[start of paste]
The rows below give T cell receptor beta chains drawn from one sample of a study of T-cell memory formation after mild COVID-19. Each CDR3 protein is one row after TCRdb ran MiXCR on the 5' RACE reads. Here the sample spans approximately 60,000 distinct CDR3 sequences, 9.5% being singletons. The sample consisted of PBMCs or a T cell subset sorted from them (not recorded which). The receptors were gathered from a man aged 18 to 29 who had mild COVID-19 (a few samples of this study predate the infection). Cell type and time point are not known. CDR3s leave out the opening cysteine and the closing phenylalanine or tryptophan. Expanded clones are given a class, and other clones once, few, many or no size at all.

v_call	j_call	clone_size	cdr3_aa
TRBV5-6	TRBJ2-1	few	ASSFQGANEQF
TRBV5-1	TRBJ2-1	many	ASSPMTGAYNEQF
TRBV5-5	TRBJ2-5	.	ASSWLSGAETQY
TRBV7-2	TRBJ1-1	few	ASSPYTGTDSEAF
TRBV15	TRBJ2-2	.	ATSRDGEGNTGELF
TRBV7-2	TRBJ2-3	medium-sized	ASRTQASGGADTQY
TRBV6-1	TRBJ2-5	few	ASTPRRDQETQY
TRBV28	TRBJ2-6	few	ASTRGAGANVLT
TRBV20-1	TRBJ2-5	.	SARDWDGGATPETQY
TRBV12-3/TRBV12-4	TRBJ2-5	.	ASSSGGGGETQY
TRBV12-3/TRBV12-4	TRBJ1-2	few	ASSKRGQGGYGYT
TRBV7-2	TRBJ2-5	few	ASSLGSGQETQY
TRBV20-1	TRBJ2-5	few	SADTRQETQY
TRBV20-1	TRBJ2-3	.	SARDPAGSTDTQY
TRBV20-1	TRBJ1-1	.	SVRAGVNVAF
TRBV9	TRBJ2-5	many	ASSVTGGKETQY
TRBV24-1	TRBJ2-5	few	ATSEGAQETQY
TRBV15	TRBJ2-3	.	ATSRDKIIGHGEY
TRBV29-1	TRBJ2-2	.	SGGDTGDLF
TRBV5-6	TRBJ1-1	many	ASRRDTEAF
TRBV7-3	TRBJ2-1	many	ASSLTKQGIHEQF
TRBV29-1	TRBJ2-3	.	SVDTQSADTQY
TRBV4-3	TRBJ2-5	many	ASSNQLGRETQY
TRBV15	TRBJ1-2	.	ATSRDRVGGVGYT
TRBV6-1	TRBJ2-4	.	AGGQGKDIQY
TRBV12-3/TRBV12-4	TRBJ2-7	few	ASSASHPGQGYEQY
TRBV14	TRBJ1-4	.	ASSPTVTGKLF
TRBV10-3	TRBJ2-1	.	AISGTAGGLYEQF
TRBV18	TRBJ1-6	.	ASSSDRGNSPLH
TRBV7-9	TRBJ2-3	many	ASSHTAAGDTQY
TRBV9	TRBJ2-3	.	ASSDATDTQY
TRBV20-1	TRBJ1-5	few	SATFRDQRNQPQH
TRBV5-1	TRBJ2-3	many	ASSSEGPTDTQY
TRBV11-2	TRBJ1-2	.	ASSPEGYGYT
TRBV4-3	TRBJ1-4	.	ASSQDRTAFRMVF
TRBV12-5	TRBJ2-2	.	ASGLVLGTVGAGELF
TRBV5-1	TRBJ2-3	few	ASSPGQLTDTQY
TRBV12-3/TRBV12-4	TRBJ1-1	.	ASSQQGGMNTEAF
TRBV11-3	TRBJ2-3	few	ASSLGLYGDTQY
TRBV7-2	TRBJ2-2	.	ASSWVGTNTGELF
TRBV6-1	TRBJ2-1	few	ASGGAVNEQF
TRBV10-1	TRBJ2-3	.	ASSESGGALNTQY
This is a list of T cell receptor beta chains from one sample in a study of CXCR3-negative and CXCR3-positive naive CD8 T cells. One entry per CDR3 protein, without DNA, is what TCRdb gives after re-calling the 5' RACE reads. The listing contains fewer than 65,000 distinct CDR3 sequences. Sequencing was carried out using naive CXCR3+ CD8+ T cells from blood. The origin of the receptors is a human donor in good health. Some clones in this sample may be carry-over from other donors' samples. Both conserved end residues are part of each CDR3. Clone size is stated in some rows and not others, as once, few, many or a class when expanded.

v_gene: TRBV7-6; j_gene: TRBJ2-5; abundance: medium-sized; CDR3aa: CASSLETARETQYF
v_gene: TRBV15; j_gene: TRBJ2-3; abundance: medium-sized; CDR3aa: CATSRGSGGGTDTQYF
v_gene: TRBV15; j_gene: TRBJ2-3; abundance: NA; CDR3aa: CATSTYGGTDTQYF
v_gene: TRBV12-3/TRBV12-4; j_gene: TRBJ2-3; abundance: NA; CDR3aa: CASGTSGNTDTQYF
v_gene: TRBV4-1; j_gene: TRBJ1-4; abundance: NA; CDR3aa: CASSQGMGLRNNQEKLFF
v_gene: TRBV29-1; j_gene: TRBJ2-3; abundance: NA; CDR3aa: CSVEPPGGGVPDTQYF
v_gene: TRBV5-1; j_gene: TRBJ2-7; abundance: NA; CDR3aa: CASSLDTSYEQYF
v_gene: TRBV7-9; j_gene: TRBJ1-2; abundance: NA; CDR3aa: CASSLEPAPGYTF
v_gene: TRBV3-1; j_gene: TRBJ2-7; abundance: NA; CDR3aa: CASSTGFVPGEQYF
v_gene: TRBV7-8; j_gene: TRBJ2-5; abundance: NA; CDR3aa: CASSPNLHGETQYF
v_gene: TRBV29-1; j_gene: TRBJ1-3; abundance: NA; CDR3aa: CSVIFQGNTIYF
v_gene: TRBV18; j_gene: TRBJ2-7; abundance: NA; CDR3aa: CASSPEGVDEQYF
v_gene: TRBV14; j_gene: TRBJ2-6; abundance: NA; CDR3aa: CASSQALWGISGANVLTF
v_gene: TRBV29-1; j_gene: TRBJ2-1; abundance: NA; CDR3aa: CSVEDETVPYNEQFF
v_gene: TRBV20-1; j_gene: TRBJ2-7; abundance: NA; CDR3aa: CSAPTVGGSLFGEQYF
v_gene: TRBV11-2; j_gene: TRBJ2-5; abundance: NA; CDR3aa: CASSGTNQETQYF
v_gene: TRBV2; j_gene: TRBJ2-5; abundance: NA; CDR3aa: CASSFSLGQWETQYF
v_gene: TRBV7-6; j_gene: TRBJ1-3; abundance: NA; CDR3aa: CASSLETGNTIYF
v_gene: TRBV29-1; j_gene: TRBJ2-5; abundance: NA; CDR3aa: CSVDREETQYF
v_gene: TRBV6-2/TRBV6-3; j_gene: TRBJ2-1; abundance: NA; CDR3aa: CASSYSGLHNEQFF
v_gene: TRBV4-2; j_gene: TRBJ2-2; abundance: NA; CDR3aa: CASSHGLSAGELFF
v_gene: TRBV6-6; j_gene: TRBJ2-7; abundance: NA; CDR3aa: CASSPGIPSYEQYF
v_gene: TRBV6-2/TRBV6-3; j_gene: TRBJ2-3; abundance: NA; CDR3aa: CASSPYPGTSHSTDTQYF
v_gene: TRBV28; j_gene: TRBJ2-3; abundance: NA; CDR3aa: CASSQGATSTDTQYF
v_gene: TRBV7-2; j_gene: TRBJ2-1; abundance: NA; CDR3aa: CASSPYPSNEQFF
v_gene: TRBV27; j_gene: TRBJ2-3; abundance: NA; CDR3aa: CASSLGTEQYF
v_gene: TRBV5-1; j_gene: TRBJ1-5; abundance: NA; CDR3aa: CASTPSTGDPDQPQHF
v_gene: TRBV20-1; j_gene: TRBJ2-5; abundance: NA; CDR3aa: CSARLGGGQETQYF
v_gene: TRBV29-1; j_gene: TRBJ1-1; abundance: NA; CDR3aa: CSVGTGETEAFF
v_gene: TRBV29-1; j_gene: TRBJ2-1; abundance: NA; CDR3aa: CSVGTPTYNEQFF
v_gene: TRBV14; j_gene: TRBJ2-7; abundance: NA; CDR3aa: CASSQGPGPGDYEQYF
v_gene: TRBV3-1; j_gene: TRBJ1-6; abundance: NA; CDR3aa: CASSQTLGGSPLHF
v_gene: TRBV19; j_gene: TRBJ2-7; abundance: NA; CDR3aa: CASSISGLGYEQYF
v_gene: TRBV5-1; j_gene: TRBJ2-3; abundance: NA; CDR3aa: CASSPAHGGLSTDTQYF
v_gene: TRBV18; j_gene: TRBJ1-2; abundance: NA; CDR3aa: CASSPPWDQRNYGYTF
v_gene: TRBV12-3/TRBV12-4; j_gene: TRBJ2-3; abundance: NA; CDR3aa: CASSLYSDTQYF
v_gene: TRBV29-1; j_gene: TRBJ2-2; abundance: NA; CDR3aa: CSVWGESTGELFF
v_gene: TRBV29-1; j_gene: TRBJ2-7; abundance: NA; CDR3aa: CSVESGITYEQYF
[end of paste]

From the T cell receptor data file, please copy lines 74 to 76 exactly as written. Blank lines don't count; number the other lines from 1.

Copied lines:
v_gene: TRBV29-1; j_gene: TRBJ1-1; abundance: NA; CDR3aa: CSVGTGETEAFF
v_gene: TRBV29-1; j_gene: TRBJ2-1; abundance: NA; CDR3aa: CSVGTPTYNEQFF
v_gene: TRBV14; j_gene: TRBJ2-7; abundance: NA; CDR3aa: CASSQGPGPGDYEQYF